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The Drug Abuse Resistance Education program, or D.A.R.E., is calling out HBO’s hit show “Euphoria” for its depiction of drug use, sex and violence.
“Euphoria,” which premiered in 2019 and is in its second season, follows Rue (played by Zendaya), a high school student struggling with addiction amid relationships, friendships and her home life.
“Rather than further each parent’s desire to keep their children safe from the potentially horrific consequences of drug abuse and other high-risk behavior, HBO’s television drama, ‘Euphoria,’ chooses to misguidedly glorify and erroneously depict high school student drug use, addiction, anonymous sex, violence, and other destructive behaviors as common and widespread in today’s world,” D.A.R.E. said in a statement.
Established in the 1980s during the Ronald Reagan-era “war on drugs,” D.A.R.E. advocates for a zero-tolerance policy on drugs.
D.A.R.E. said it would like to consult with representatives of the show to present its concerns.
“It is unfortunate that HBO, social media, television program reviewers, and paid advertising have chosen to refer to the show as ‘groundbreaking,’ rather than recognizing the potential negative consequences on school age children who today face unparalleled risks and mental health challenges,” the statement says.
Ahead of the second season, Zendaya, who is also an executive producer on the series, posted a statement on social media warning viewers that the show could be triggering to some and emphasizing that it is for mature audiences.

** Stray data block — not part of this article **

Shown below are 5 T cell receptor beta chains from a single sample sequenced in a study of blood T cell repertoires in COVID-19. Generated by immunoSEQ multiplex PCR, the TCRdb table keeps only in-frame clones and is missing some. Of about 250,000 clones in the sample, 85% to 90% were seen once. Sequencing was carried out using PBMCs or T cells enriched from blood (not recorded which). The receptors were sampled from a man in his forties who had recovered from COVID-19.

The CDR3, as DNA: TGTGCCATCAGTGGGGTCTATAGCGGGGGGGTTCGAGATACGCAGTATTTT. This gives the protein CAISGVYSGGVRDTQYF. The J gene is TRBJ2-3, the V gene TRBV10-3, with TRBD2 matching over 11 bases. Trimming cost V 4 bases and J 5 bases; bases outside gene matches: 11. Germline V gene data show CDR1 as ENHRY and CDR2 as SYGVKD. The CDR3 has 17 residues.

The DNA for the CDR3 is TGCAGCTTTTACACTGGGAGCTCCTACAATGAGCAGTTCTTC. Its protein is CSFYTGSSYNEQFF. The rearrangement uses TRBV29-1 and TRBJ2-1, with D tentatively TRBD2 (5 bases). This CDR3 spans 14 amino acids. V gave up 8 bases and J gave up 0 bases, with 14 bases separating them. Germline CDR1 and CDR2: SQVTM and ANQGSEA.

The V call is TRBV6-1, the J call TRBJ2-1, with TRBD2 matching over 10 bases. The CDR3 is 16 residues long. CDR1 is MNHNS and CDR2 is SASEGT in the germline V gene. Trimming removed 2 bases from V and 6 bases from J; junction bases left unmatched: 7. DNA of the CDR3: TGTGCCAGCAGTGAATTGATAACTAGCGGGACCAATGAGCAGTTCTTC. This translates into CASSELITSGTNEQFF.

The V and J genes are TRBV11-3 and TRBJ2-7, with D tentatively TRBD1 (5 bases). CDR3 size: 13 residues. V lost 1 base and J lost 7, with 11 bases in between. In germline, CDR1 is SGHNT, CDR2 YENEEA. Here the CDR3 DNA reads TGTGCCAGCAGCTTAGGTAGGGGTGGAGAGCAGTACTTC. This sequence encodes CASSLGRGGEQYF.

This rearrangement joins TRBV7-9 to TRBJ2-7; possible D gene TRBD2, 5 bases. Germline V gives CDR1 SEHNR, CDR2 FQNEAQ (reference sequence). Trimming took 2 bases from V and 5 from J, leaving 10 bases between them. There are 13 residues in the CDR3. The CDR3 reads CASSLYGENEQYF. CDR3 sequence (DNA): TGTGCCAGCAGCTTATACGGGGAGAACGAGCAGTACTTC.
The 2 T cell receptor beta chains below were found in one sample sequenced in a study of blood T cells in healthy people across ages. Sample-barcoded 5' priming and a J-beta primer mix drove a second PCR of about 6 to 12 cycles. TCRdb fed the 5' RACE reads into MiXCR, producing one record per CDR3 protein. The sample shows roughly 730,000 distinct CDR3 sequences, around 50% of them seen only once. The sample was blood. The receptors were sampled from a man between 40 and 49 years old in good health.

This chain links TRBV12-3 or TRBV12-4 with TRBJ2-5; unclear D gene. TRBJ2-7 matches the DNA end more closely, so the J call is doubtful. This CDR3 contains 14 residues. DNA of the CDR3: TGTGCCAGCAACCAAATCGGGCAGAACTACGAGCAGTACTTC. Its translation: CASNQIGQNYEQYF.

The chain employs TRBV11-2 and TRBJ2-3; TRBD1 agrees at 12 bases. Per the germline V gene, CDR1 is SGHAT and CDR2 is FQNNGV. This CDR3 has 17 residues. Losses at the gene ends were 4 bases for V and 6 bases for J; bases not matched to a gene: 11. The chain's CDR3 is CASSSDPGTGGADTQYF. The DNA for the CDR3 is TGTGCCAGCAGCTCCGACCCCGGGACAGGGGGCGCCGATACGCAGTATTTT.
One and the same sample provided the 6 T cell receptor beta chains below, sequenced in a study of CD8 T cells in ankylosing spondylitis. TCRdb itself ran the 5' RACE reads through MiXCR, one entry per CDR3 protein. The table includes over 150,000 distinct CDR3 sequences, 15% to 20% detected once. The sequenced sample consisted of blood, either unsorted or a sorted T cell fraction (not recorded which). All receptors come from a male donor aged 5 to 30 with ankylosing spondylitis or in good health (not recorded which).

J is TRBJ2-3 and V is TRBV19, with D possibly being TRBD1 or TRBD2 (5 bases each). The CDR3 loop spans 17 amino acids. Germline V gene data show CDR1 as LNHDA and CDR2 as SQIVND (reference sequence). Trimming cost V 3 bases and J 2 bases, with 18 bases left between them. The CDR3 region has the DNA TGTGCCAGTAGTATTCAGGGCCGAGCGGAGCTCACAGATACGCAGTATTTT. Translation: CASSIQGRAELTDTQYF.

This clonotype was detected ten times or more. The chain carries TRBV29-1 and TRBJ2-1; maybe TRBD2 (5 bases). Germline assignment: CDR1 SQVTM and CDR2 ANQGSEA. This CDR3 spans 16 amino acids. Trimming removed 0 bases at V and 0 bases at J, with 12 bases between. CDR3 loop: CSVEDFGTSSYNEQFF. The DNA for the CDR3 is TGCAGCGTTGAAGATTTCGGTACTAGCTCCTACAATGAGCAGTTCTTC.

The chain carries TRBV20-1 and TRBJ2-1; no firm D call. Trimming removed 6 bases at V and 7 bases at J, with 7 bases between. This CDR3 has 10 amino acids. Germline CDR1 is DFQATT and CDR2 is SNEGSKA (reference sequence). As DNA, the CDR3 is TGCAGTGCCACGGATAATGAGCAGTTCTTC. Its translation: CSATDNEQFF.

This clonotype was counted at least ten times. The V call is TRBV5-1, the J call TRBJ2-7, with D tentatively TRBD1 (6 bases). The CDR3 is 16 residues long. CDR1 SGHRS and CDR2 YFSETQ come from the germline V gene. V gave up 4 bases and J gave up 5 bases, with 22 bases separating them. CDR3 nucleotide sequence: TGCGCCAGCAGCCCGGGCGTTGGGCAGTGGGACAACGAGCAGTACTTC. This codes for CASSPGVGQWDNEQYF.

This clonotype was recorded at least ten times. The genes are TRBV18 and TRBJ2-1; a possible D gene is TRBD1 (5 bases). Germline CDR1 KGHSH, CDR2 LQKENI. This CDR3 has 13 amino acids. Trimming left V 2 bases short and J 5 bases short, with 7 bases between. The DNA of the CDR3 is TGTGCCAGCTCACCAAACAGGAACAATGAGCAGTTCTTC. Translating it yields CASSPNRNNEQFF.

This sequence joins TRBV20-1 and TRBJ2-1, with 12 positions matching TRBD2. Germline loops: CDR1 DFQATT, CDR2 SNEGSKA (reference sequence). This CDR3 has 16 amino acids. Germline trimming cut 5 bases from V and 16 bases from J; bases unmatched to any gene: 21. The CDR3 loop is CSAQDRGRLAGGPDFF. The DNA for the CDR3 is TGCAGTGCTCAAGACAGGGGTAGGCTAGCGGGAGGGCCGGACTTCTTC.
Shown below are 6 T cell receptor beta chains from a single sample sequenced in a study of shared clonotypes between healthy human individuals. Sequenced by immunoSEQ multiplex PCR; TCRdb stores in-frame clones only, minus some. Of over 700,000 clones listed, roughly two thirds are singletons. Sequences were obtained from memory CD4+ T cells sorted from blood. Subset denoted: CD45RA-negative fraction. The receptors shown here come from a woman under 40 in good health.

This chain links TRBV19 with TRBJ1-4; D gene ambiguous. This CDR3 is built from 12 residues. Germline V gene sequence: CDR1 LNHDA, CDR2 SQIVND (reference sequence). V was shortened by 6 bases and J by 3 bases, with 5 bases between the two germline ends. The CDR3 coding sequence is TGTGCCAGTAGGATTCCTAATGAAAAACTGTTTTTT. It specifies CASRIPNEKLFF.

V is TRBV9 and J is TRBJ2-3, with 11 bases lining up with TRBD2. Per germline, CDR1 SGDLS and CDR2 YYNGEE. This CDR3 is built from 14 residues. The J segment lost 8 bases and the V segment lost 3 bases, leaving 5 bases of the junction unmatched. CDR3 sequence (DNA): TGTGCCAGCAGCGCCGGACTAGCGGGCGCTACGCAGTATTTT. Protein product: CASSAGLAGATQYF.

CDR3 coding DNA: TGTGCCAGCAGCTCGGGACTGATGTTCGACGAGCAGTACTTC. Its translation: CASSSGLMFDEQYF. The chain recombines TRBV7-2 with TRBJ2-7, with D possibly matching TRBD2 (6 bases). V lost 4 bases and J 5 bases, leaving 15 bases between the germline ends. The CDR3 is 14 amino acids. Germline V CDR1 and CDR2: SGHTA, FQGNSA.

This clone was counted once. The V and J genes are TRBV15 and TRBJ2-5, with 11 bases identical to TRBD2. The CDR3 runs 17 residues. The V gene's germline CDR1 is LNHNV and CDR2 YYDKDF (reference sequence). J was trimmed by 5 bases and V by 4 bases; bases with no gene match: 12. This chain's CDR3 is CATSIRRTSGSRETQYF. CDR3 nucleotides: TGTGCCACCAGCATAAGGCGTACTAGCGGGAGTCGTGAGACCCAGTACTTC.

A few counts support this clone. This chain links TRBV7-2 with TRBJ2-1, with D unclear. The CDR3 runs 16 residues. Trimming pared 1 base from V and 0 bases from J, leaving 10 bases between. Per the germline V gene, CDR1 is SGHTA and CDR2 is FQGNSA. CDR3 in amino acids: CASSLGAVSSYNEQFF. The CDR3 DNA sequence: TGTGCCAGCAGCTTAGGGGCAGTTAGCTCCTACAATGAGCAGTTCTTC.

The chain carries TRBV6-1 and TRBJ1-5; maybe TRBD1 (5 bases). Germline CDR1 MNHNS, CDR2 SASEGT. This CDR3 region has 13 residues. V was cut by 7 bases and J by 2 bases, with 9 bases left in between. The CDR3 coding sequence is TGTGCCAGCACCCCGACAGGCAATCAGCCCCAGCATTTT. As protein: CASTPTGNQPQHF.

“I know I’ve said this before, but I do want to reiterate to everyone that Euphoria is for mature audiences. This season, maybe even more so than the last, is deeply emotional and deals with subject matter that can be triggering and difficult to watch,” Zendaya wrote on Instagram.
She added that viewers should “only watch it if you feel comfortable.”
Zendaya posted a similar warning before the show’s debut in 2019.
“Just a reminder before tonight’s premiere, that Euphoria is for mature audiences. It’s a raw and honest portrait of addiction, anxiety and the difficulties of navigating life today,” she wrote. “There are scenes that are graphic, hard to watch and can be triggering. Please only watch if you feel you can handle it.”
A disclaimer about mental health with a phone number for the National Alliance of Mental Health runs ahead of episodes dealing with mental health issues.
HBO did not immediately respond to a request for comment.
Kalhan Rosenblatt is a reporter covering youth and internet culture for NBC News, based in New York.
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